Chapter

Repositioning the debate

Cynthia S. Hamilton

in Sara Paretsky

Published by Manchester University Press

Published in print July 2015 | ISBN: 9780719096952
Published online January 2016 | e-ISBN: 9781781708729 | DOI: https://dx.doi.org/10.7228/manchester/9780719096952.003.0002

Series: Contemporary American and Canadian Writers MUP

Repositioning the debate

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This chapter proposes two new frameworks for assessing the subversive possibilities of detective fiction: trauma literature and historiographical discourse. The discussion of trauma literature references the work of Caruth, LaCapra, Felman, Herman, and Luckhurst. The work of Ricoeur and White frame the discussion of historiographical writing. Neither of these frameworks has been recognised or used in relation to the analysis of detective fiction. Both have been suggested by developments over time within Paretsky’s V.I. Warshawski series. A discussion of detective fiction as a literature of trauma enables a perspective on the politics of agency within detective fiction. The examination of detective fiction as a historiographical discourse illuminates the way detective fiction can be used to expose the politics of marginalisation within the construction of historical discourses. As this suggests, the two frameworks are not discrete, but interrelated, for they intersect within a politics of identity.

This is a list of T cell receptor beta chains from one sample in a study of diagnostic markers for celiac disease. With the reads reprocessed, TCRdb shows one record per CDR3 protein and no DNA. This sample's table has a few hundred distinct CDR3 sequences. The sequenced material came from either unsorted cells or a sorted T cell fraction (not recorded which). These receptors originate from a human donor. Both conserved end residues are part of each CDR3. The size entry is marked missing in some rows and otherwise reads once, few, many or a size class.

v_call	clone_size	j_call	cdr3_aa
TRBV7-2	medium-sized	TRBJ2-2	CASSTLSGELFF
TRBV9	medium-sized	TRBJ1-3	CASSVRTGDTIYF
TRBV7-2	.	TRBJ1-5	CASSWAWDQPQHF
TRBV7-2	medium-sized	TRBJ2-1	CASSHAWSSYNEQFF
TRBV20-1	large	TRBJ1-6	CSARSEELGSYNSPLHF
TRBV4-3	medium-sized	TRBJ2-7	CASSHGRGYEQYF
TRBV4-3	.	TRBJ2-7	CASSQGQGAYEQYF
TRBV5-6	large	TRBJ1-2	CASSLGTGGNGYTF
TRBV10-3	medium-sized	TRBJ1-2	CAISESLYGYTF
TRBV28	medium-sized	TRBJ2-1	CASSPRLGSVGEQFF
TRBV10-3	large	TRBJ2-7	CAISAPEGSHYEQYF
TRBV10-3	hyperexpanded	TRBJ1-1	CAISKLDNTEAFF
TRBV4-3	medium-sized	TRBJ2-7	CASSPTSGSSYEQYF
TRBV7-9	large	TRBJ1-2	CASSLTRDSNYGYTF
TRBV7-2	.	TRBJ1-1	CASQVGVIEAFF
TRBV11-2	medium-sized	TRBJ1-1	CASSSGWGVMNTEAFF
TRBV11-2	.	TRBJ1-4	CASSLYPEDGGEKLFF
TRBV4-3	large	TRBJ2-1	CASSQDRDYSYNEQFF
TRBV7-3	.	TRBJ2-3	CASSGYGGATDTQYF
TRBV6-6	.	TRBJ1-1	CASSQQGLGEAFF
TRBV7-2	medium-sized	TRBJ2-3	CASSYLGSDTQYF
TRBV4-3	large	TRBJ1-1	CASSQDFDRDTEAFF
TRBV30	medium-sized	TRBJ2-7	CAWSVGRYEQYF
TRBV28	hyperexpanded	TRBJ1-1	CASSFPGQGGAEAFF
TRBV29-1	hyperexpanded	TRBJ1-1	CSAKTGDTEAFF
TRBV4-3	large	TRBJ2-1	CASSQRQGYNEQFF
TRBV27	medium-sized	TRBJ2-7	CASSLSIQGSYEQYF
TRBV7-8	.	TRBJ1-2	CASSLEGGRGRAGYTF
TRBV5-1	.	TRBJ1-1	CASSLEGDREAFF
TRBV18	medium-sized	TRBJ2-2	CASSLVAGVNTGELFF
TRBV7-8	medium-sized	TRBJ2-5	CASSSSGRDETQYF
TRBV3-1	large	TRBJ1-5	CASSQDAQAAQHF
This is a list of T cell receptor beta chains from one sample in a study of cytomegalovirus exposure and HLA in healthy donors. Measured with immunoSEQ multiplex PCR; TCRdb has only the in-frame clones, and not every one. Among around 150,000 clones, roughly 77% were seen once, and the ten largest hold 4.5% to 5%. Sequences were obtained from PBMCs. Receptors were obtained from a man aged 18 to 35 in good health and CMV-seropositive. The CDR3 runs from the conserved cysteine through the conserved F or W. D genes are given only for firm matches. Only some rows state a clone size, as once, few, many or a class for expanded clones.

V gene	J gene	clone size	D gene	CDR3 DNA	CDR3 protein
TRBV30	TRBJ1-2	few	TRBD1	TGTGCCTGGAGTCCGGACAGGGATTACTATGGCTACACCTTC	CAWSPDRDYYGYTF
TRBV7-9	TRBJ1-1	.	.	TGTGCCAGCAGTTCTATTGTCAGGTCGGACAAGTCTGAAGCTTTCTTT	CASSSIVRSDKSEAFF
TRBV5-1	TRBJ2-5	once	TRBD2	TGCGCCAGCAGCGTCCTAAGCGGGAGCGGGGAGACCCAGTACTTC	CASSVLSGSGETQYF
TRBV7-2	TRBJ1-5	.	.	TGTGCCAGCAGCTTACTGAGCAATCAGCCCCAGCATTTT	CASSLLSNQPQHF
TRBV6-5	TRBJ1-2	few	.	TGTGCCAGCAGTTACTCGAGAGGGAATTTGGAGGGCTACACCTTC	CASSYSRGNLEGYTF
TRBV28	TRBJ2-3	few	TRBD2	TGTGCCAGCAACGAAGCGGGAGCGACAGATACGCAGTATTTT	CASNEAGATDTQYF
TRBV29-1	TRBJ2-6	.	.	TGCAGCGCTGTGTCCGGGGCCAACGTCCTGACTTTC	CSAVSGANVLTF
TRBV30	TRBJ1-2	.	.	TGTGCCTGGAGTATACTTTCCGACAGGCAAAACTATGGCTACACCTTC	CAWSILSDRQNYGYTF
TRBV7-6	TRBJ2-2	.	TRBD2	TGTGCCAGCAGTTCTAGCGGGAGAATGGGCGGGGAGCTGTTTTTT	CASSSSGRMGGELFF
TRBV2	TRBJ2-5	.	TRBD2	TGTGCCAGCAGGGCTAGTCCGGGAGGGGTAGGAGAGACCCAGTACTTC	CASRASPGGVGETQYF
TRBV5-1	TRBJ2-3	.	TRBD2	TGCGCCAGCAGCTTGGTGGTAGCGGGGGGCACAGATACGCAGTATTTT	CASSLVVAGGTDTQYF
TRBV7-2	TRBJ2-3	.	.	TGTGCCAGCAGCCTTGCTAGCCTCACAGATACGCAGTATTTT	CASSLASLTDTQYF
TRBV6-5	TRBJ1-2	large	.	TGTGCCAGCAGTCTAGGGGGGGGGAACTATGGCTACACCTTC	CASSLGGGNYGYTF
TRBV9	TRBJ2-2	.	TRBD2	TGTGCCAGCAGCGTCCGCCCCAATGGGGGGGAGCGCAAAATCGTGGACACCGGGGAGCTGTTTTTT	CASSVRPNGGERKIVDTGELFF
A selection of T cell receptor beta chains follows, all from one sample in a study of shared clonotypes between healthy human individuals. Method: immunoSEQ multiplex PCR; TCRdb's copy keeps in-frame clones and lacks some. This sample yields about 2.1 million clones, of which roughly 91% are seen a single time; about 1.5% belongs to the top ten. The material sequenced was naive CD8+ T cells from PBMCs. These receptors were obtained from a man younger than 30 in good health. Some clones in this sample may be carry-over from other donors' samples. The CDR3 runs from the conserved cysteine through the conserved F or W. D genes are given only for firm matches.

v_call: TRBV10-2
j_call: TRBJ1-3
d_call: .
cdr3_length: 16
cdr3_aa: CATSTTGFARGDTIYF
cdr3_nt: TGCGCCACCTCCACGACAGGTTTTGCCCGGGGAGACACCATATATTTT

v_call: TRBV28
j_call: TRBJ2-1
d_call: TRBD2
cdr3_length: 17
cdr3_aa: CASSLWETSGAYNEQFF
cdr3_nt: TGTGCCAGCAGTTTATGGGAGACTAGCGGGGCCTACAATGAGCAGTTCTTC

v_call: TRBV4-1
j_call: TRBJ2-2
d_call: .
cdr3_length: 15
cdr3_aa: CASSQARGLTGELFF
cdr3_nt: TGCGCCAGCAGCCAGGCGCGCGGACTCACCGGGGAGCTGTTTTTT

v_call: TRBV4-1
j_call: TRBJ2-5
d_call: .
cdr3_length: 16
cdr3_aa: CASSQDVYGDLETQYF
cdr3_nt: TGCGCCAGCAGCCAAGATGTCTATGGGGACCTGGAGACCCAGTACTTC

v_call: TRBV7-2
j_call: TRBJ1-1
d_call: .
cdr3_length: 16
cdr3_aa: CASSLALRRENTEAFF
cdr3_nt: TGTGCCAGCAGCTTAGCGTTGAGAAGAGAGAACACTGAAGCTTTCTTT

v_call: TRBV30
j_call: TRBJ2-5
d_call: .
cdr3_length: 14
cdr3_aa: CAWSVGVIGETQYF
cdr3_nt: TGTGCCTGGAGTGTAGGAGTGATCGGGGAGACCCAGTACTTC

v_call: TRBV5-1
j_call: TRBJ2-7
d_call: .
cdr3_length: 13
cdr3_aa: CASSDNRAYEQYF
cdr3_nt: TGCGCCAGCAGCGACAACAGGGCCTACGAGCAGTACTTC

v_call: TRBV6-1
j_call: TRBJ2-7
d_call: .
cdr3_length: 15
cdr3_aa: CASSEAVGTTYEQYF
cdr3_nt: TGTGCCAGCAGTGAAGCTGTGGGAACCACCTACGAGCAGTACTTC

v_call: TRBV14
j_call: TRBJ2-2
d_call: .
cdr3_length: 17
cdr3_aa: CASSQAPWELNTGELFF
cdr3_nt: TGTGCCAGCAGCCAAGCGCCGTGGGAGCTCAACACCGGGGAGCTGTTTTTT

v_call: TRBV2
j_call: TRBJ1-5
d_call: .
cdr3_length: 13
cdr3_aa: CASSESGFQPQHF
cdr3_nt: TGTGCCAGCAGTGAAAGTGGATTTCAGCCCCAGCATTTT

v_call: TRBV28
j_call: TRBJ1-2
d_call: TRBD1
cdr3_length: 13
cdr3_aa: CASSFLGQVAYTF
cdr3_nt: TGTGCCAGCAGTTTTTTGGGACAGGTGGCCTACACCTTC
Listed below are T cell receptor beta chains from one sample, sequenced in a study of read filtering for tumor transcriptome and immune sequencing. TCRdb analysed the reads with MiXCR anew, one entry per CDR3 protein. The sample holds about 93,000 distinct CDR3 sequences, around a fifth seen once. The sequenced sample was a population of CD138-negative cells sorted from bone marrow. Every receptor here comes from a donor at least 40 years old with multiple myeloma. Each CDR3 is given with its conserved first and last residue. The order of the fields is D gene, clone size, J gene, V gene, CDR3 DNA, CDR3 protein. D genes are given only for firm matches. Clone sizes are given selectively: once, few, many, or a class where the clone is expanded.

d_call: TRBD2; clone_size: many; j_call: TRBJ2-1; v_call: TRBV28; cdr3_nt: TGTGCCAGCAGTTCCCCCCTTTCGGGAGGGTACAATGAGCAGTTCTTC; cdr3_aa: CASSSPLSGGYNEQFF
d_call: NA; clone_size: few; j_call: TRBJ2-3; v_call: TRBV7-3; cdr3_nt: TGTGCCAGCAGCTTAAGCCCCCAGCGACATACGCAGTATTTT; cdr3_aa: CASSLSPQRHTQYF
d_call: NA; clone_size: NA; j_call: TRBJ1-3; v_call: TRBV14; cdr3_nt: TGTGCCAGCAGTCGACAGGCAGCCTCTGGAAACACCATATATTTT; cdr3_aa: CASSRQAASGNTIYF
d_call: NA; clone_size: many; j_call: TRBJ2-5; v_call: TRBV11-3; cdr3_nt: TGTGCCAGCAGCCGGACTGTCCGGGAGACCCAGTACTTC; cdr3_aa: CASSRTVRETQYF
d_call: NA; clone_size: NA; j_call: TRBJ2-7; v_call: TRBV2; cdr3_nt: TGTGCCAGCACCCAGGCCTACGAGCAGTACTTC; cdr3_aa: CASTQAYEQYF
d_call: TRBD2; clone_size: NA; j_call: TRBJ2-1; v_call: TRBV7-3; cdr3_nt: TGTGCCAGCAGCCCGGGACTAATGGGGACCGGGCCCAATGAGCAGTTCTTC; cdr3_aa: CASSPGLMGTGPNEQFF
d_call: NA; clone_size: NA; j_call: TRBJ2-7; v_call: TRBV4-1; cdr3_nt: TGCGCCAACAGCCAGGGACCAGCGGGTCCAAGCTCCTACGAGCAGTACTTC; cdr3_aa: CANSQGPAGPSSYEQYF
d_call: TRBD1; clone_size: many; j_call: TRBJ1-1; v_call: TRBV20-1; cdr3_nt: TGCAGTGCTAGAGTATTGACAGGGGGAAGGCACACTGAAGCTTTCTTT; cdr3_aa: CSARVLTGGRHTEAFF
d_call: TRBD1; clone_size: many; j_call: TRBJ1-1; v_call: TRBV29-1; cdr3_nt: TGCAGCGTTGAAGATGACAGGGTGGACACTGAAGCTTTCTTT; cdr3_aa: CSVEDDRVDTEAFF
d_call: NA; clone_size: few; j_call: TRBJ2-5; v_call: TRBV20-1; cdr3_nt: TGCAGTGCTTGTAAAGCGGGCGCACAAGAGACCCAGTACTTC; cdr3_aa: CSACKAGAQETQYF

Keywords: Trauma literature; historiographical discourse; detective fiction; Caruth; LaCapra; Luckhurst; White; Herman; Ricoeur; marginalisation

Chapter.  11134 words. 

Subjects: Literary Theory and Cultural Studies

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